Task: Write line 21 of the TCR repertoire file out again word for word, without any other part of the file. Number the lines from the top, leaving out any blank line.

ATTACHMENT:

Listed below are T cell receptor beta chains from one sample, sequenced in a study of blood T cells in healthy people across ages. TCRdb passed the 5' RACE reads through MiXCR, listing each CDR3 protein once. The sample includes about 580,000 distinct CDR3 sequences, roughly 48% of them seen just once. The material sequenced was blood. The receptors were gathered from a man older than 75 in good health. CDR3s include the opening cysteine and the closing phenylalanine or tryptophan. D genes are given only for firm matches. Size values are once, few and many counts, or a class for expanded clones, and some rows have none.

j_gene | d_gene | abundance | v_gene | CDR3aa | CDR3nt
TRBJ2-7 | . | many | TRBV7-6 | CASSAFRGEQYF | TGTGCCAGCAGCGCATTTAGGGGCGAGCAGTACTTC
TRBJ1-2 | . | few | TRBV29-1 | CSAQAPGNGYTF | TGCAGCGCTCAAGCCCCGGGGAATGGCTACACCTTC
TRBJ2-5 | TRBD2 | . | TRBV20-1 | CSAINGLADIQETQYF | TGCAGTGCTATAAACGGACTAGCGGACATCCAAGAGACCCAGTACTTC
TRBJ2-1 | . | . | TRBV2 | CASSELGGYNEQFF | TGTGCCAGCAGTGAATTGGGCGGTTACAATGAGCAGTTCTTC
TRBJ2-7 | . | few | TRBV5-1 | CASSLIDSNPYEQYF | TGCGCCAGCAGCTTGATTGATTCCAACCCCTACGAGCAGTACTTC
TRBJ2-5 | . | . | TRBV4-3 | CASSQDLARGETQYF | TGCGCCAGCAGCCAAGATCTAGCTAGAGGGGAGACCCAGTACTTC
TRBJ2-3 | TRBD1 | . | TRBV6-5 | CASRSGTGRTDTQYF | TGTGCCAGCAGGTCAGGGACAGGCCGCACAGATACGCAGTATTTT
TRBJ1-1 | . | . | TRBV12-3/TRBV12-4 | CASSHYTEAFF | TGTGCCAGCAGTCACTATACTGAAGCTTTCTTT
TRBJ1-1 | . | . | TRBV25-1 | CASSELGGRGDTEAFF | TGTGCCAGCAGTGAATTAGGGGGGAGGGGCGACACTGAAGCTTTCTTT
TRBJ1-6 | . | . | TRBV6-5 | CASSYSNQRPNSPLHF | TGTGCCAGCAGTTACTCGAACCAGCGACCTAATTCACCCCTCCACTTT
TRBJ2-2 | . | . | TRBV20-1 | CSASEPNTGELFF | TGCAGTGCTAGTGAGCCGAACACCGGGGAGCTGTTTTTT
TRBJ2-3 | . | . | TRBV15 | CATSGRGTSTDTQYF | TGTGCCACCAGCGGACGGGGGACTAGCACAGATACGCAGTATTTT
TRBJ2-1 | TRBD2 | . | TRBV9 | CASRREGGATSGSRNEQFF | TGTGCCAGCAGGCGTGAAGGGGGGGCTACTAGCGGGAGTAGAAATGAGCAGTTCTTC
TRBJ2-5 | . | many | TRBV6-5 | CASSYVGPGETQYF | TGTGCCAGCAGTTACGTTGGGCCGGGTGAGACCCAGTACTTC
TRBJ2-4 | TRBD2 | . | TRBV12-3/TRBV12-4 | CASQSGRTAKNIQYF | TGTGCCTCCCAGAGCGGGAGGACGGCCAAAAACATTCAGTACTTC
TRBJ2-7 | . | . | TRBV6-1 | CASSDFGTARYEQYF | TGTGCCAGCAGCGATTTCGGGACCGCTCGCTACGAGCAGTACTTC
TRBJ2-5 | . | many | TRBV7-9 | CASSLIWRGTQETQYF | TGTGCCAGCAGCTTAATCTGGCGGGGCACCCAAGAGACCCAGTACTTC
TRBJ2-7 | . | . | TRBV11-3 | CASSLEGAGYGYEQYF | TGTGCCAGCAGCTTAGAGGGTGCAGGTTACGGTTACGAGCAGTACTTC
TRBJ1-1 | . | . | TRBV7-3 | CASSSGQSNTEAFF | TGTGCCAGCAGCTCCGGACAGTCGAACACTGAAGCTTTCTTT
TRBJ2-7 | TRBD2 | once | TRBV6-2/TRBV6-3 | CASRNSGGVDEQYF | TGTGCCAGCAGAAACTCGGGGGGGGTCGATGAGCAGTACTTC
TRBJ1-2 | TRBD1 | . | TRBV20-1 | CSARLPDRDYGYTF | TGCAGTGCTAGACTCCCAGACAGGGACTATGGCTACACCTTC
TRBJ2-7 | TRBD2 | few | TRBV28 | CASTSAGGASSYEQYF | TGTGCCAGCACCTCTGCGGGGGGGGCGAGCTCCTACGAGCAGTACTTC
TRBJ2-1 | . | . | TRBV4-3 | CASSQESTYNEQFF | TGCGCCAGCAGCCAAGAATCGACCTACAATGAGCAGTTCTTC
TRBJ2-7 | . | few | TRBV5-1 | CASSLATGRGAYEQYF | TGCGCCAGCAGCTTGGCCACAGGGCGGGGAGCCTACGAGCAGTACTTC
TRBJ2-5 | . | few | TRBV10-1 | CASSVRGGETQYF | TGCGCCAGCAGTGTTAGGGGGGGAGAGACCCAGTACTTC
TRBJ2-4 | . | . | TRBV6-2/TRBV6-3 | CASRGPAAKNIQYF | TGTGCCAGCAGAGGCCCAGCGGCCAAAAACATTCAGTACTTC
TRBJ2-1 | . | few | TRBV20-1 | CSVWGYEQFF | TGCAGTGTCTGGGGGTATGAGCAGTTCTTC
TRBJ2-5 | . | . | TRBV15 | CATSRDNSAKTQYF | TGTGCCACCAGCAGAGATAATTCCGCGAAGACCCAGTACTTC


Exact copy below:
TRBJ1-1 | . | . | TRBV7-3 | CASSSGQSNTEAFF | TGTGCCAGCAGCTCCGGACAGTCGAACACTGAAGCTTTCTTT